Migrants normally leave their breeding areas when conditions deteriorate, but before their continued survival there would become precarious. In association with the earlier onset of winter at high latitudes, many species withdraw from high-latitude parts of their breeding range first, and from lower latitude parts later. The assumption is that, in order to prepare for autumn migration, populations have evolved responses to different daylength regimes, appropriate to the latitude at which they breed. From any one area, departure dates also differ widely between species, depending largely on their type of food and when it becomes scarce (Chapter 14). As elsewhere in this book, I use the term autumn migration for the post-breeding return to wintering areas, even though in some species this migration occurs in the latter half of summer.
In obligate migrants, in which all individuals leave the breeding range each autumn, the dates of migration are in general fairly consistent from year to year. This is apparent not only in the dates that birds leave their breeding areas, but also in the dates they pass particular places on their migration routes and arrive in wintering areas. For example, among raptors migrating through Israel, the timing and duration of passage varied greatly between species, but within species the autumn passage dates were remarkably similar between years (as were spring dates). Over nine years, the confidence intervals of the mean autumn dates ranged between 1.5 and 3.4 days (versus 2.1-5.5 days for spring dates), depending on species (Leshem & Yom-Tov 1996a).
In many species of obligate migrants (in contrast to facultative migrants), adults leave the breeding areas before juveniles. This is especially marked in species which leave immediately after breeding, postponing their moult until later in the year, including many long-distance passerines, shorebirds and others (Chapter 11). Sex differences in timing are most evident in the adults of those species in which males and females have different roles in parental care, and one sex is free to leave before the other (Chapter 15). No such sex difference is apparent in the juveniles of these species. However, the net result of such age and sex differences in autumn migration timing is that they add to the spread in migration dates within populations.
In some species, marked individuals showed great year-to-year consistency in their arrival dates in staging or wintering areas (for Bewick's Swans Cygnus columbianus see Rees 1989, for Snow Geese Chen caerulescens see Maisonneuve & Bedard 1992). Individuals which arrived early with respect to other individuals in one year also arrived early with respect to other individuals the next year. Rees (1989) attributed this individual consistency to variation in their response thresholds to daylength, but other explanations were possible, including variation in their abilities to feed and fatten for the journey. In addition, individual swans that arrived early in autumn also departed late in spring. In summary then, obligate migrants show relative consistency in autumn migration dates from year to year, both as populations and in some species also as individuals, and some show age-related and sex-related differences in mean migration dates.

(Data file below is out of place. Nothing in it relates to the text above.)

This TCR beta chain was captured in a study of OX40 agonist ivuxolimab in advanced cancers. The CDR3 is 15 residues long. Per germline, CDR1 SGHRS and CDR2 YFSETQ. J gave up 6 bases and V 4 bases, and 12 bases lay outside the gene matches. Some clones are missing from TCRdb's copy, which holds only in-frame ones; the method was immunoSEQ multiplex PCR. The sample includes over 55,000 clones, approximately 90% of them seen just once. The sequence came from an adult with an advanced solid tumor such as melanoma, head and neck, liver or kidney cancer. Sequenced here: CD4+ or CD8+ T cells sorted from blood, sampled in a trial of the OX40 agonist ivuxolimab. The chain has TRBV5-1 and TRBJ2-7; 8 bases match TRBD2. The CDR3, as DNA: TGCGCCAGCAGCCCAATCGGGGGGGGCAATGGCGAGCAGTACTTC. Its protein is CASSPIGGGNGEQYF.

In facultative migrants the situation differs. Such populations generally moult after breeding and, in contrast to obligate migrants, individuals do not necessarily depart immediately after finishing moult. If conditions are favourable, they may linger longer in the breeding or stopover areas, leaving only when food supplies dwindle or are shut off by snow and ice. Mean autumn migration dates may therefore vary greatly from year to year, depending on local food supplies, as may rates of travel. This situation is exemplified by most short-distance migrants, especially irruptive seed-eaters (Chapter 18), and by waterfowl and others affected by frost (e.g. Hario et al. 1993). For example, the peak date for passage of Siskins Carduelis spinus through Falsterbo Bird Observatory in south Sweden during 1949-1988 varied from 15 August (in 1988) to 17 November (in 1958), the last date the station was manned that year (Roos 1991). At another site, Siskins passed in largest numbers, and at the earliest dates, in years when birch seeds (the main autumn food) were scarce (Svardson 1957; Chapter 18). Likewise, the date on which the last Whooper Swans Cygnus cygnus left Lake Chuna on the Kola Peninsula each year during 1931-1999 varied between about 20 September and 9 November, depending on when the lake froze over (Gilyazov & Sparks 2002). These observations illustrate the point that some migrants depart only when deteriorating conditions encourage them to leave. Together with variable conditions on migration routes, this facultative response gives wide variation in the dates that birds arrive in their various wintering areas, the more distant of which may be reached only in occasional years. Where an age difference is apparent, juveniles of facultative migrants generally leave before adults (Chapter 15).
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